Re-shared from DiscoverBoating.com
Whether this is your first or fifth year of boating, we all have one thing in common: a love for the water. This summer so far has seen a veritable boom of activity from local lakes to bays and the ocean. That’s why it’s all the more important that we recreate responsibly—because fun boating and safe boating to hand-in-hand.
Between wanting to enjoy the warm weather and needing a remedy to being cooped up, it’s all too easy to get careless. Keep these strategies in mind to keep the water open and safe not just now, but for your kids and grandkids for future years to come.
1. Know Before You Go
With local and state COVID-19 guidance continuing to change, some places on your must-visit list could suddenly close down. Check the status before you leave.
Similarly, if an anchorage or destination is crowded when you arrive, have a Plan B. Regardless, pack essentials like hand sanitizers and face coverings.
Basic Boating Etiquette During COVID-19
2. Keep Your Distance
Social distancing on the water means boating solely with household members, and staying six feet apart at the fuel dock or launch ramp. Additionally, some marina offices or shops may limit the number of people allowed inside at one time, so read postings before opening the door.
For more information, read our complete safety guide on Boating During COVID-19: Tips for Safe Social Distancing.
3. No Rafting Up
Speaking of keeping your distance, tying boats together during the pandemic is just too risky. As an alternative to rafting up or beaching up together, consider cruising with one or two other boats, with everyone staying on their own craft. It’s the waterborne version of setting up lawn chairs six feet apart.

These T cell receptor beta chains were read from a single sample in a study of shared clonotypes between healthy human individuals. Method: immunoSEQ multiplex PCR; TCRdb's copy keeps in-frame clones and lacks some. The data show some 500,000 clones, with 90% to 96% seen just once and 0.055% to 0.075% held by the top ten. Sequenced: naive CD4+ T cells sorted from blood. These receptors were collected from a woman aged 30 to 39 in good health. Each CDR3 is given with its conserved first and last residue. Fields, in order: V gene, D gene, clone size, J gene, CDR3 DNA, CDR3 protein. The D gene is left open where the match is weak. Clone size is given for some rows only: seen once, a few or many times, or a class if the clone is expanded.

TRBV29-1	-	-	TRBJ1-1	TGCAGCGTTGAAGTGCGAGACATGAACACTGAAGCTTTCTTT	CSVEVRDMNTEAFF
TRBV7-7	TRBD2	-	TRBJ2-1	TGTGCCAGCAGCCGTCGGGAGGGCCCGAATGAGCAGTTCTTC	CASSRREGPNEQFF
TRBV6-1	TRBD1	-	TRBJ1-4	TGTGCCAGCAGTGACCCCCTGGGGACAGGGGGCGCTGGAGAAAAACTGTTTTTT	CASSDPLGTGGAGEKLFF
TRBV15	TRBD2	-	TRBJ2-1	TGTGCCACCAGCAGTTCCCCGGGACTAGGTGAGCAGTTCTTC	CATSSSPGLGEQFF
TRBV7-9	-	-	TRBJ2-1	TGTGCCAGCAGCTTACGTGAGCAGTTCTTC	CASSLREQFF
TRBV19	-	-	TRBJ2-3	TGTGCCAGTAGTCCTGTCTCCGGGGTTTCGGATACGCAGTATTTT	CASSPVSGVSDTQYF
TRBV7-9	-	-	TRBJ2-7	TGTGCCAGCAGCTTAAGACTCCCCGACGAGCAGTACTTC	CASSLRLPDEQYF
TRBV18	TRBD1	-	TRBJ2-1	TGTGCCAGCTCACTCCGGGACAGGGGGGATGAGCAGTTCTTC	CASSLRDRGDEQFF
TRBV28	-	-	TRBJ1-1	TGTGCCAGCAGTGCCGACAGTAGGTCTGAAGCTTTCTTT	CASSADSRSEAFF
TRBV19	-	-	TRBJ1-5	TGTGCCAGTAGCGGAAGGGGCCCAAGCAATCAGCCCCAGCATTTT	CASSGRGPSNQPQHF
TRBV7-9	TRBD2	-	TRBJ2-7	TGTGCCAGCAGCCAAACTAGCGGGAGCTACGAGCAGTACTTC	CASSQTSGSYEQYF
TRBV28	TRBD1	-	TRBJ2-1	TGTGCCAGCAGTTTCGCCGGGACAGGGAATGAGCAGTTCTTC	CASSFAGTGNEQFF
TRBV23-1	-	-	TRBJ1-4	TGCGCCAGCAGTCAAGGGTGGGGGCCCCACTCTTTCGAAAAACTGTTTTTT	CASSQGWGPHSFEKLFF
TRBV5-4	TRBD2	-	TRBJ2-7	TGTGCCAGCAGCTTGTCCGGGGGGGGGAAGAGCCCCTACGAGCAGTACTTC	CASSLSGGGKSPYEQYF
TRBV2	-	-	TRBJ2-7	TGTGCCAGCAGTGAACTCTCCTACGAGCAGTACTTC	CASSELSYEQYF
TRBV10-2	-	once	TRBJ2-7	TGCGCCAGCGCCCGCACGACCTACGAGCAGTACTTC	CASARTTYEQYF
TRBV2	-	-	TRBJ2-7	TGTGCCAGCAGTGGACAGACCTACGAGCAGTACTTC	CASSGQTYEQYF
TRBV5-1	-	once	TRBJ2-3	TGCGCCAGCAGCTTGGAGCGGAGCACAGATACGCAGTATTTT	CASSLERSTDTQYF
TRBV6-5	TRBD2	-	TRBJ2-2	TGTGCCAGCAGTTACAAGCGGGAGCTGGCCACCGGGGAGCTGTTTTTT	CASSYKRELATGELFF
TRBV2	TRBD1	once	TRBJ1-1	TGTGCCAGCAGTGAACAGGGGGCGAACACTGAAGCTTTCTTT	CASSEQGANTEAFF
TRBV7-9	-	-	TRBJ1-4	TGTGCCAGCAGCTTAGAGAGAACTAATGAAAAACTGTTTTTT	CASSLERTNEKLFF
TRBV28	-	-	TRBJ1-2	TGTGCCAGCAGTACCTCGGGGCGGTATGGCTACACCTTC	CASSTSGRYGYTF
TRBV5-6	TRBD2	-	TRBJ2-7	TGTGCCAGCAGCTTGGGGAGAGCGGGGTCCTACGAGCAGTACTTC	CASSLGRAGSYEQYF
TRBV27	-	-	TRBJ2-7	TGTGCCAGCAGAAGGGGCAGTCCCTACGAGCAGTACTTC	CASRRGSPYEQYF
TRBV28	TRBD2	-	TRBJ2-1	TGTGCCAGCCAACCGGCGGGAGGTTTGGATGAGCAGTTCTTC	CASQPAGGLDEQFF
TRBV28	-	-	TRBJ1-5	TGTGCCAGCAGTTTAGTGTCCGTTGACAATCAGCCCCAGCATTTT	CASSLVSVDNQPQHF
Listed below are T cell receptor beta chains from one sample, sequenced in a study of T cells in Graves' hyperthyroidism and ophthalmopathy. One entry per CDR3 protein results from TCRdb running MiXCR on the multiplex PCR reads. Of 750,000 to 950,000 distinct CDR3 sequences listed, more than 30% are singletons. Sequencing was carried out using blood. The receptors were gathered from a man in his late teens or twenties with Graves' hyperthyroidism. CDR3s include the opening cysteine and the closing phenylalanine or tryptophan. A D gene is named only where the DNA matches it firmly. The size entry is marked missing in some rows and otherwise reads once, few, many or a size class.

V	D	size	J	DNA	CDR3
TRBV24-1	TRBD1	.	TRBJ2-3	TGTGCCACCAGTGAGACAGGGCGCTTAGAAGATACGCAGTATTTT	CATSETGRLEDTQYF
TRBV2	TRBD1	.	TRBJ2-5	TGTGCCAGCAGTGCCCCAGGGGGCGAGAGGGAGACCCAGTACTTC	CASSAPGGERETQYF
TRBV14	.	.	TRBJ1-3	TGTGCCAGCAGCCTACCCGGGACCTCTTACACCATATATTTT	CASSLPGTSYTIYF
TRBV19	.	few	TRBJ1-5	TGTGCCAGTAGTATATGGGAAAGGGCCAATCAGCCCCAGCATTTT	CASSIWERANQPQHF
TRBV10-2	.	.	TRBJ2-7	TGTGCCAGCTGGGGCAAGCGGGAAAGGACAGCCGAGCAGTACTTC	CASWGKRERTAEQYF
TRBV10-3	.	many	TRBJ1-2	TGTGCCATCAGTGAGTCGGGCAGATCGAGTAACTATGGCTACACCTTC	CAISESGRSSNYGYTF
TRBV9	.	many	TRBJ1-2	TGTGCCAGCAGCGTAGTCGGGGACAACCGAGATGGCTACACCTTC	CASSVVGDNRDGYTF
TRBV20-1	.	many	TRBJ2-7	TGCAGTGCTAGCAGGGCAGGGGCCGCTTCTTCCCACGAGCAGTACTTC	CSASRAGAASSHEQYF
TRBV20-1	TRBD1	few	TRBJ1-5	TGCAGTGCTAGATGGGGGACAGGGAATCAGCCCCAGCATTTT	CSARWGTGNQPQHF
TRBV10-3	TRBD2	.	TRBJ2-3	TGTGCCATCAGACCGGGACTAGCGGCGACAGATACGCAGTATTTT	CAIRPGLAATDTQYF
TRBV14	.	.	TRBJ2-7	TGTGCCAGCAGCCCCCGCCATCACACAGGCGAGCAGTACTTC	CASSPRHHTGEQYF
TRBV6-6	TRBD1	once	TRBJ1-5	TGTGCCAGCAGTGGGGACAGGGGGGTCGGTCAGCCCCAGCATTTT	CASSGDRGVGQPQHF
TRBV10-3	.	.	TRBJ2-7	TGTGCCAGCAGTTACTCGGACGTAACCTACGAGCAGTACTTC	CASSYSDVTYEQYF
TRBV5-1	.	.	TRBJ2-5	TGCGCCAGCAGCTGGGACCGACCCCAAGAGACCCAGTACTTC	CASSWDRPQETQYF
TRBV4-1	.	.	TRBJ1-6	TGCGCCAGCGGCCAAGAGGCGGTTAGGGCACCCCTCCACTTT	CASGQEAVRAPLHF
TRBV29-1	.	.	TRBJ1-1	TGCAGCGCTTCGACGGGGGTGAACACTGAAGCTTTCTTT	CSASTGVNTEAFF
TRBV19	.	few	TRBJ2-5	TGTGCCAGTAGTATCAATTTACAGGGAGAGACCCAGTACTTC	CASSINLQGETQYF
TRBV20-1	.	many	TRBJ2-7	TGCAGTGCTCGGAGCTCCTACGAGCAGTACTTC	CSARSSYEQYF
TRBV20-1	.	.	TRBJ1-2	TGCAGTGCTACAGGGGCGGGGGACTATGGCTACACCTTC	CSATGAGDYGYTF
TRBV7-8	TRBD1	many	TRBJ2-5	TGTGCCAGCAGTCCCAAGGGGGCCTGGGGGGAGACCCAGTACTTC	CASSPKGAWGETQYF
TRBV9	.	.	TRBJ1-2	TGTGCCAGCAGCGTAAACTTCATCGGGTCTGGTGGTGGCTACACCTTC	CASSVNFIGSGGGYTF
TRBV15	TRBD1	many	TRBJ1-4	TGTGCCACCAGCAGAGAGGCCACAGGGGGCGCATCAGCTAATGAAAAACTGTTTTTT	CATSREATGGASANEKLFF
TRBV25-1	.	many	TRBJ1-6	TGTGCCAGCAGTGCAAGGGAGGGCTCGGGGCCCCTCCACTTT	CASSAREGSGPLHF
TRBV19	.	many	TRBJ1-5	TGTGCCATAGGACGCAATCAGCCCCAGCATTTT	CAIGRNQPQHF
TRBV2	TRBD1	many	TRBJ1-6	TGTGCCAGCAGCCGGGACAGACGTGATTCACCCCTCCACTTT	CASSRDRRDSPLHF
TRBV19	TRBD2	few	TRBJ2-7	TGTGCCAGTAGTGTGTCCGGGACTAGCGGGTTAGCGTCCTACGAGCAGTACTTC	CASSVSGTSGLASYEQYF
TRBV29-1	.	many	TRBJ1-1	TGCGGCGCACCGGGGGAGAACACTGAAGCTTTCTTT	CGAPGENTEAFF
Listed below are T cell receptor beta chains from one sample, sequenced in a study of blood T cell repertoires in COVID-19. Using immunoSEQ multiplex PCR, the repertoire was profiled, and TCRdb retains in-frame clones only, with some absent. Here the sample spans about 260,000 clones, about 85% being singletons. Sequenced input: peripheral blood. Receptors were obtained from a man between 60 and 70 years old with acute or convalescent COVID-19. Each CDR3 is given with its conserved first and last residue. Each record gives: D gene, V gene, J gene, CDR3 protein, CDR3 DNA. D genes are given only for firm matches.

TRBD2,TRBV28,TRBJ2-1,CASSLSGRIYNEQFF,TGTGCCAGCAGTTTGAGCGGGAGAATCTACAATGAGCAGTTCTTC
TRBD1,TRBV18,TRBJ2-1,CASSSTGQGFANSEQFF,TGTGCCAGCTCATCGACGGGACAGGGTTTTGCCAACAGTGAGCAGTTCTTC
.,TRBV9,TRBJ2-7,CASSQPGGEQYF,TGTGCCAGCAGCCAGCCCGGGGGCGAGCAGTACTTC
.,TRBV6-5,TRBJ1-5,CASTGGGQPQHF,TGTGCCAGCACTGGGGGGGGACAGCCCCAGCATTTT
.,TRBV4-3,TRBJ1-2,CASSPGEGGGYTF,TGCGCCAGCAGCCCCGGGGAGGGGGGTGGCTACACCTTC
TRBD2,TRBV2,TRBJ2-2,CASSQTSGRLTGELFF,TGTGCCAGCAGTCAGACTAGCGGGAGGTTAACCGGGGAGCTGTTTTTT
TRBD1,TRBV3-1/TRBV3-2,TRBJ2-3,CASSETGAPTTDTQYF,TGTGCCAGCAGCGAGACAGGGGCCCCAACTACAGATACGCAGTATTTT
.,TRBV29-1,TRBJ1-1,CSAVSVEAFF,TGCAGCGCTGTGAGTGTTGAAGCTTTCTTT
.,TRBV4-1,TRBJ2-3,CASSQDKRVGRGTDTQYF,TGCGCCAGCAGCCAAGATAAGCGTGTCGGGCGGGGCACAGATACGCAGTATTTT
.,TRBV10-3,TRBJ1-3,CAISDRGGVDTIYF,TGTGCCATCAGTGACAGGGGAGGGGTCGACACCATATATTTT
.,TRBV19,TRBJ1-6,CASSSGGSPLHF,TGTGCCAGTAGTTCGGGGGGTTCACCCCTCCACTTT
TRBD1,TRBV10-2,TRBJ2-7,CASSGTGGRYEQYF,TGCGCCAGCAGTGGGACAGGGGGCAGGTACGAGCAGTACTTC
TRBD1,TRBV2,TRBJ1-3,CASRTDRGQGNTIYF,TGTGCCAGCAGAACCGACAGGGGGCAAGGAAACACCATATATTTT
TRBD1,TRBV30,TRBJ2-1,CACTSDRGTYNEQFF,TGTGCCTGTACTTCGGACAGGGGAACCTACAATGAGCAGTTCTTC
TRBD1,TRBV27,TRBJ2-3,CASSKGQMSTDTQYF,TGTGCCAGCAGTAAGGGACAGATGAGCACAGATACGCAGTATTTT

4. Be Considerate to Others—Cover Up
Since marinas, restaurants, and shops may request or require face coverings, keep some handy onboard. Even bandanas will work in a pinch.
5. Don’t Forget Your Life Jacket
Several states require children to wear them at all times. Be a good role model and wear one, too. Think of it as an insurance policy: You hope never to need it, but it’s a difference maker if trouble arises.
Life Jackets, Vests & PFDs: How to Find the Right Fit
6. Ride Dry, Drive Dry—Boat Sober
Getting behind the wheel of your car after a few drinks is bad (and illegal), but consequences can be worse with a boat. Boats don’t have brakes—plus can encounter hidden obstacles. The Coast Guard and other search-and-rescue responders don’t need the added stress, either. Be smart, and always assign a Sober Skipper.
7. Help with a Hook or Line
If you’re helping someone dock or depart, or if you need this assistance yourself, toss the lines or use a boat hook. Do this instead of leaning in or over, since you can inadvertently get too close.
8. Practice Clean Boating—Leave No Trace
Respect the water, and take your garbage back to the marina or your home, disposing of it properly. Also make sure face coverings don’t fly overboard and into the water.
Clean and Green, Eco-Friendly Boating Tips
9. Swim Only in Designated Areas
Areas are marked accordingly for a host of reasons, including sanitation and water quality, rip currents, dangerous surf, and submerged objects.
10. Keep an Eye on the Weather
Monitor marine weather channels, since thunderstorms or strong winds can materialize suddenly. Head to the nearest safe shore if you see bad weather approaching.